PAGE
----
Illegal organ deals strike fear into hearts of Chinese

16:46, June 08, 2011      

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Steve Jobs, the American IT icon who founded Apple Inc. and gave the world its iPods and iPhones, probably never imagined that a young man in China would sell one of his own kidneys in order to buy an iPad 2.

"Xiao Zheng," a 17-year-old technophile, sold one of his kidneys for 22,000 yuan (3,300 U.S. dollars) through an underground dealer. He used the money to buy an iPad 2 and a laptop computer.

Earlier this month, Xiao Zheng's story appeared on the Internet, drawing thousands of comments.

While Xiao Zheng's Apple madness was greeted with morbid curiosity, the story of an impoverished countryside resident who ended up losing a kidney in an illicit organ deal ignited public fury over the practice.

A few months ago, 26-year-old Hu Jie from central China's Hunan Province decided to sell one of his kidneys to settle his gambling debts.

Hu had second thoughts about the deal, but before he could voice his discontent, the underground dealers he had contacted cornered him and bound him to an operating table. He ended up losing one of his kidneys after all was said and done.

"It was a dark room, cold and shabby," Hu said. "The nurse inserted a huge needle into my body, and I soon passed out."

Hu posted his tragic experience on the Internet in February, which later led to the Ministry of Health ordering a nationwide crackdown on hospitals conducting unlicensed organ transplant surgeries.

At the end of March, public health authorities in north China's Shanxi Province revoked the medical license of Changliang Hospital, where Hu's surgery took place. The hospital's operations were suspended and the medical staff involved in the incident will likely face legal action.

There are no official statistics regarding the number of illegal organ deals taking place in China every year, but horror stories occasionally surface, suggesting a fairly vibrant underground market.

"Underground organ dealing rings have a strict hierarchy," Hu said. "Those in charge of finding organ sellers are at the lowest level, and those contacting buyers are higher. On top of the ring are the people securing the hospitals."

Both Xiao Zheng and Hu got into contact with illegal intermediaries through the Internet. In their words, websites filled with alluring advertisements for organ deals were just a click away.

Liu Yang, a director from the provincial public health department in Shanxi, said that the underground organ market is fed by a massive supply gap.

Statistics show there are about 1.5 million patients on China's organ transplant waiting list, but the number of registered donors is only about 10,000, accounting for less than one percent of the demand.

One major reason for this gap, said Liu, lies with the traditional Chinese belief that humans should die intact.

In 2007, the State Council, or China's cabinet, created a regulation that bans living people from donating organs, except for spouses, blood relatives and in-laws or adopted family members.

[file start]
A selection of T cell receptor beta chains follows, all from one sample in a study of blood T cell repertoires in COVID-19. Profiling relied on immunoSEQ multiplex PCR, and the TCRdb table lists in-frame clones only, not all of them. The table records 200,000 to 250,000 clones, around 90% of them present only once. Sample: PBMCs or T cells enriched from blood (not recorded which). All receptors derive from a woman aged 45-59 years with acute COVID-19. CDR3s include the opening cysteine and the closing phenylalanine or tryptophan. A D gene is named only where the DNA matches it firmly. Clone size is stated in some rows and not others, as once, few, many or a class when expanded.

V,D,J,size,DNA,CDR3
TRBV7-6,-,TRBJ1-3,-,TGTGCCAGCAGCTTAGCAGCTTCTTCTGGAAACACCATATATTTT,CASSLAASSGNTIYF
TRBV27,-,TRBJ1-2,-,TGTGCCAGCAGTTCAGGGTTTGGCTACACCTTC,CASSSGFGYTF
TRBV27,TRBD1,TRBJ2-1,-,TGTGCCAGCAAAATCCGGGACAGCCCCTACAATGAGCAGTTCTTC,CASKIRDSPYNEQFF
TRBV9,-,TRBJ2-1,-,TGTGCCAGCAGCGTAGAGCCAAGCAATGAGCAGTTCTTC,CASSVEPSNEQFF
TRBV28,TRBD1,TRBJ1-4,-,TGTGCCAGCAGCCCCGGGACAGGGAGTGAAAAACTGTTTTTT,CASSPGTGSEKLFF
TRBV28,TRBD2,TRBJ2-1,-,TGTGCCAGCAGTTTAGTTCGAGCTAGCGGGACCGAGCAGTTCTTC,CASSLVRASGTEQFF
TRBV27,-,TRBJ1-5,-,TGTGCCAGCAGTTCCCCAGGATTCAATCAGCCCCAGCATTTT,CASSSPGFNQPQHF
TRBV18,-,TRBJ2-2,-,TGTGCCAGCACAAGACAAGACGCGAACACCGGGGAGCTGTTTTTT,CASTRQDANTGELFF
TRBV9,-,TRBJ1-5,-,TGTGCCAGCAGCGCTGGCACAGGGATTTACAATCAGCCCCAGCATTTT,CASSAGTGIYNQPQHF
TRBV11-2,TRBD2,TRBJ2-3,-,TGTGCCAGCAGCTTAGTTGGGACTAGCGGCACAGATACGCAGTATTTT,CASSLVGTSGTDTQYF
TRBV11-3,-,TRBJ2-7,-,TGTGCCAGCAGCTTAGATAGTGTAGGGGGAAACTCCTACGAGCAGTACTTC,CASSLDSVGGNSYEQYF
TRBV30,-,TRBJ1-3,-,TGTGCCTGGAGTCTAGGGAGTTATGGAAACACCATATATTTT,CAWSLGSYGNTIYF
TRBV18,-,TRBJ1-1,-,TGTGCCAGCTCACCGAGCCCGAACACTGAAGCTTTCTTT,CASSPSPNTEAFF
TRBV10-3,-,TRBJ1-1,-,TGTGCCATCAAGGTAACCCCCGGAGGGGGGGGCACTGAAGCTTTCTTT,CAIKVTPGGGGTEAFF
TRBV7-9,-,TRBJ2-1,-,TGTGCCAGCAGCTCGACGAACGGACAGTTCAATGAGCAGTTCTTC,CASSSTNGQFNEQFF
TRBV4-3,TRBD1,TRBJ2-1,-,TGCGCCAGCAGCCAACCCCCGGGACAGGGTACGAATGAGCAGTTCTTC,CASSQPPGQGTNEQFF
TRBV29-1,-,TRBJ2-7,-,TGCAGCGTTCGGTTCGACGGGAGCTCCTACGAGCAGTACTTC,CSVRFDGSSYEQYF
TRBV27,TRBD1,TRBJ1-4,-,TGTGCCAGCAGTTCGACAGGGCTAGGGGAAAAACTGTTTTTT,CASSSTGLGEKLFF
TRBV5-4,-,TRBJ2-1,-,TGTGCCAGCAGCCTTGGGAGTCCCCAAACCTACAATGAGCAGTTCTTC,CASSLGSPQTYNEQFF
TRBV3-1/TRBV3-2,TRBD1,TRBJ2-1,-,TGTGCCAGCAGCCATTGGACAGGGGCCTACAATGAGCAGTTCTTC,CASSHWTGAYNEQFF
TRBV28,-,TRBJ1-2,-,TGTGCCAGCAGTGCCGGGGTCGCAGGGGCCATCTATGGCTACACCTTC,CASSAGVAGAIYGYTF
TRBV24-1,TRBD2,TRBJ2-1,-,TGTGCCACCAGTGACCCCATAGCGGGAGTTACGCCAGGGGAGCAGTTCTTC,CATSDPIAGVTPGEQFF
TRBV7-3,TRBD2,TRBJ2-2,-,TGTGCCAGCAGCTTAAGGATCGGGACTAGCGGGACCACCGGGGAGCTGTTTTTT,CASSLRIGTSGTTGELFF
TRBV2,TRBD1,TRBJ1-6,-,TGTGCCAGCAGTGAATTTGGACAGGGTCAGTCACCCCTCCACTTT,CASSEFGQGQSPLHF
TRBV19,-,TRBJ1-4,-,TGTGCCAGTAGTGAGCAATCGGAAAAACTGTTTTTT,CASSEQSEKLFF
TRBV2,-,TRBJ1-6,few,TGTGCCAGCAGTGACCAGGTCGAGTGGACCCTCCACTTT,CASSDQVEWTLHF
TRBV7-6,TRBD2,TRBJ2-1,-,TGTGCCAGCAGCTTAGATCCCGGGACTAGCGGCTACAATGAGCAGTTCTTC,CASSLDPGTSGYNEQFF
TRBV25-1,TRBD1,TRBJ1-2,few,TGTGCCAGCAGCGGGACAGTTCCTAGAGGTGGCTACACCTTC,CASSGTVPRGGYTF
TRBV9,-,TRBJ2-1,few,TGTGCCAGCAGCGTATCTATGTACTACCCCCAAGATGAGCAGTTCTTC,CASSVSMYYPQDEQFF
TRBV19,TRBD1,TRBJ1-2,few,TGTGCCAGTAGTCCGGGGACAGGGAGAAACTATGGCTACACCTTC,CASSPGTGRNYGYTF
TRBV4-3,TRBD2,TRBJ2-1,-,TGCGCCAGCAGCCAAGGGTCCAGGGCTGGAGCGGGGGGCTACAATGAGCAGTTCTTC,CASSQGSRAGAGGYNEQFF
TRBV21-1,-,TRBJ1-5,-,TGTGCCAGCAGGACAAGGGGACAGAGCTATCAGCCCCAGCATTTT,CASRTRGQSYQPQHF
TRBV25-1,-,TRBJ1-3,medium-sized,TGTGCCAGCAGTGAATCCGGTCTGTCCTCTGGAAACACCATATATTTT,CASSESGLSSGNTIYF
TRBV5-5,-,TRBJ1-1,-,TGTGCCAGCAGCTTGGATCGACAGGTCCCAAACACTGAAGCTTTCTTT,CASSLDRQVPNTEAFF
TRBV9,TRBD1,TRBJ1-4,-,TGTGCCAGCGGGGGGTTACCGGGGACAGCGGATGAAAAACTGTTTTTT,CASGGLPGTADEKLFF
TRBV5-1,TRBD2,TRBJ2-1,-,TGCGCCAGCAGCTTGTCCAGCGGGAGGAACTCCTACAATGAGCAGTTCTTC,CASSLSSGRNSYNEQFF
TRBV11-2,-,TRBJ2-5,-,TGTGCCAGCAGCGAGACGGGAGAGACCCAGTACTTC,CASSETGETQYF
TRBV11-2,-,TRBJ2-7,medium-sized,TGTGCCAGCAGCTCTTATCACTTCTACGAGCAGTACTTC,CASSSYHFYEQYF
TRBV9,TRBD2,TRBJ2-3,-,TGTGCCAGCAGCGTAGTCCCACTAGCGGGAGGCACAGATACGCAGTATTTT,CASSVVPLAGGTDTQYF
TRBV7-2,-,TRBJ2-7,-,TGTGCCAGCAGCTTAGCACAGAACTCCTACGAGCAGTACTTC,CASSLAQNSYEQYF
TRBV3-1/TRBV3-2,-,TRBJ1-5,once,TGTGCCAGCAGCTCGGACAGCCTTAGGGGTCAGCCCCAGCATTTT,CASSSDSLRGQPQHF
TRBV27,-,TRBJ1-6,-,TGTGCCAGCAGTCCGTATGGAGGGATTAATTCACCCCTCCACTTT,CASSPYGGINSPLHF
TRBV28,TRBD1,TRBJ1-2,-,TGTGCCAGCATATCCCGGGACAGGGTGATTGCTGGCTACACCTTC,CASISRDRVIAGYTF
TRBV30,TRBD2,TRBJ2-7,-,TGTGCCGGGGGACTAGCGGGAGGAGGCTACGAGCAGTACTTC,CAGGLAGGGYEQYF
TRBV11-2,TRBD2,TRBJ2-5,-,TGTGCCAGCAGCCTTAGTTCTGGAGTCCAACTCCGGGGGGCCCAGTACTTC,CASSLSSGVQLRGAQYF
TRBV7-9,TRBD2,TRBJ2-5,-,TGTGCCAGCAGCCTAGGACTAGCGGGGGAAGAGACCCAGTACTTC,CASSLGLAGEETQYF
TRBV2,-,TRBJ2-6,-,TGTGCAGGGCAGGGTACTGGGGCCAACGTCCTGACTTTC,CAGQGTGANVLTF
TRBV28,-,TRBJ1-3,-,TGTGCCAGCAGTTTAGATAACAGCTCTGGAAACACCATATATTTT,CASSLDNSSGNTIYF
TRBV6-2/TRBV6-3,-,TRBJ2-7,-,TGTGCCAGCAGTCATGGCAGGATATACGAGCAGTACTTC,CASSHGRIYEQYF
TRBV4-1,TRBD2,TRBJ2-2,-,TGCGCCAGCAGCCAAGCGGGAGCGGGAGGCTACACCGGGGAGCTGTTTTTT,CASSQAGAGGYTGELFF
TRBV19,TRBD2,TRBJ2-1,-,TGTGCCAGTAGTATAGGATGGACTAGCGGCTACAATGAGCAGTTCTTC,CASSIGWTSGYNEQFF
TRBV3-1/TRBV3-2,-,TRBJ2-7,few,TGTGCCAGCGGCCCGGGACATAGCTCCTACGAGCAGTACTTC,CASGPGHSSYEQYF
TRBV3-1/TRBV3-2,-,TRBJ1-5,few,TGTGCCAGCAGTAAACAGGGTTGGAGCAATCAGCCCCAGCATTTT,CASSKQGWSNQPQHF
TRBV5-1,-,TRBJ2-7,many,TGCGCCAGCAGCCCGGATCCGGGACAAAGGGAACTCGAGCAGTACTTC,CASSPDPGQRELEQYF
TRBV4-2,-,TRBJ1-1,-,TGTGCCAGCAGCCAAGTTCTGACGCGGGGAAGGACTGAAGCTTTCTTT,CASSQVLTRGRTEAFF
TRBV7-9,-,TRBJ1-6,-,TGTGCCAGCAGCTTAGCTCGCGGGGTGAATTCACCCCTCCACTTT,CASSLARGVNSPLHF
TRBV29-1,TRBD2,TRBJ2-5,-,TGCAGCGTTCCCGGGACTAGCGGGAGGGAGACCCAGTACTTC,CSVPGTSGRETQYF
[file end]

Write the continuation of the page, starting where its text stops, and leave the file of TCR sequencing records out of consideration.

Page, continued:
In February this year, the Standing Committee of the National People's Congress, China's top legislature, approved a revision to the country's Criminal Law. The revision states that "organizing others to sell human organs" is a crime.

Liu Mingxiang, vice dean of the Law School of Renmin University, said that criminalizing underground organ transactions is a significant step forward in preventing the practice.

However, he added, legal interpretations are still needed to better define the law.

"As it stands now, sellers and buyers are not subject to punishment under the revision," he said.

To tackle the issue, Liu has called for more campaigns to inform people of the harm done through underground organ deals and raise awareness for posthumous organ donation programs.

In the cases of Xiao Zheng and Hu, neither of them realized how dangerous the organ removal operations could be.

"The agent said the operation would not do much harm to my body," Hu recalled.

Liu has also pressed for a specialized law concerning organ transplants, much like the laws currently in place in many developed countries.

However, Wang Liming, vice president of Renmin University, did not see that coming any time soon.

"There is no sign that China will create a law concerning organ transplants in the near future," Wang said.

In the meantime, authorities are racking their brains to try and find a way to encourage the public to donate their organs posthumously.

In March 2010, the Ministry of Health and the Red Cross Society of China launched an organ donation pilot program in 11 provinces and municipalities.

However, as of February this year, the program has only resulted in the donation of 37 organs.

In April, Vice Health Minister Huang Jiefu said the government should "reduce medical costs for donors during their hospital stays and help with their funeral expenses."

He also suggested using other financial compensation such as tax rebates, medical insurance or tuition waivers for donors' family members.

Chinese citizens will also have the option of registering as organ donors when they apply for new driver's licenses this year.

"Certain incentives are necessary," Liu said. "However, too many incentives will make donating look like a business deal."

Source: Xinhua
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